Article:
|The word "tomato" may refer to the plant (Solanum lycopersicum) or the edible, typically red, fruit that it bears. Originating in South America, the tomato was spread around the world following the Spanish colonization of the Americas, and its many varieties are now widely grown in cooler climates.
Specific antioxidant nutrients found in tomatoes, whole tomato extracts, and overall dietary intake of tomatoes have all been associated with antioxidant protection. Sometimes this protection comes in the form of reduced lipid peroxidation (oxygen damage to fats in cell membranes or in the bloodstream). Sometimes this protection comes in the form of better antioxidant enzyme function (for example, better function of the enzymes catalase or superoxide dismustase). Better antioxidant protection has also been shown using broad measurements of oxidative stress in different body systems. We've seen studies involving tomato and specific antioxidant protection of the bones, liver, kidneys, and bloodstream.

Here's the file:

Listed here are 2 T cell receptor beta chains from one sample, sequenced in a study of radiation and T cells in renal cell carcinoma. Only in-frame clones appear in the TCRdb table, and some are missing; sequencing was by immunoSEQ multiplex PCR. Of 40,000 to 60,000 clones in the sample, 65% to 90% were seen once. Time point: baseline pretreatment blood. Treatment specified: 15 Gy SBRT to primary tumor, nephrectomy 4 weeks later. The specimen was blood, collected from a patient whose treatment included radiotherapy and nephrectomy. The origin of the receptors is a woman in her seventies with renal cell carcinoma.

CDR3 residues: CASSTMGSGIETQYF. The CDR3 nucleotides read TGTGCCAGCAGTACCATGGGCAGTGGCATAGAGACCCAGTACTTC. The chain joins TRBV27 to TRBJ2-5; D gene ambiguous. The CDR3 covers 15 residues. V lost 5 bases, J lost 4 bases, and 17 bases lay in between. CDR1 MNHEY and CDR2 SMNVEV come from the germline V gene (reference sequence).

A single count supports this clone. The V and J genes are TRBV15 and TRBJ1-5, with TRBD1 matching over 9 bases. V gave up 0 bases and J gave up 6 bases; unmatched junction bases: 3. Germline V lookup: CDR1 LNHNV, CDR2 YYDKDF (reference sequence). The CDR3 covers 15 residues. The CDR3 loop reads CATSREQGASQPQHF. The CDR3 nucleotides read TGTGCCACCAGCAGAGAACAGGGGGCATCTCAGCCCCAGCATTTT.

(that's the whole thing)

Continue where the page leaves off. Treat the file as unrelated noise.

While most often associated with lycopene (a carotenoid phytonutrient widely recognized for its antioxidant properties), tomatoes provide a unique variety of phytonutrients. Included are additional carotenoids (including beta-carotene, lutein, and zeaxanthin); flavonoids (including naringenin, chalconaringenin, rutin, kaempferol, and quercetin); hydroxycinnamic acids (including caffeic, ferulic, and coumaric acid); glycosides (including esculeoside A); and fatty acid derivatives (including 9-oxo-octadecadienoic acid).
Tomatoes are also an excellent source of free radical-scavenging vitamin C and vitamin A as well as bone-healthy vitamin K. They are a very good source of enzyme-promoting molybdenum; heart-healthy potassium, vitamin B6, folate, and dietary fiber; blood sugar-balancing manganese. In addition, tomatoes are a good source of heart-healthy magnesium, niacin, and vitamin E; energy-producing iron, vitamin B1, and phosphorus; muscle-building protein, and bone-healthy copper.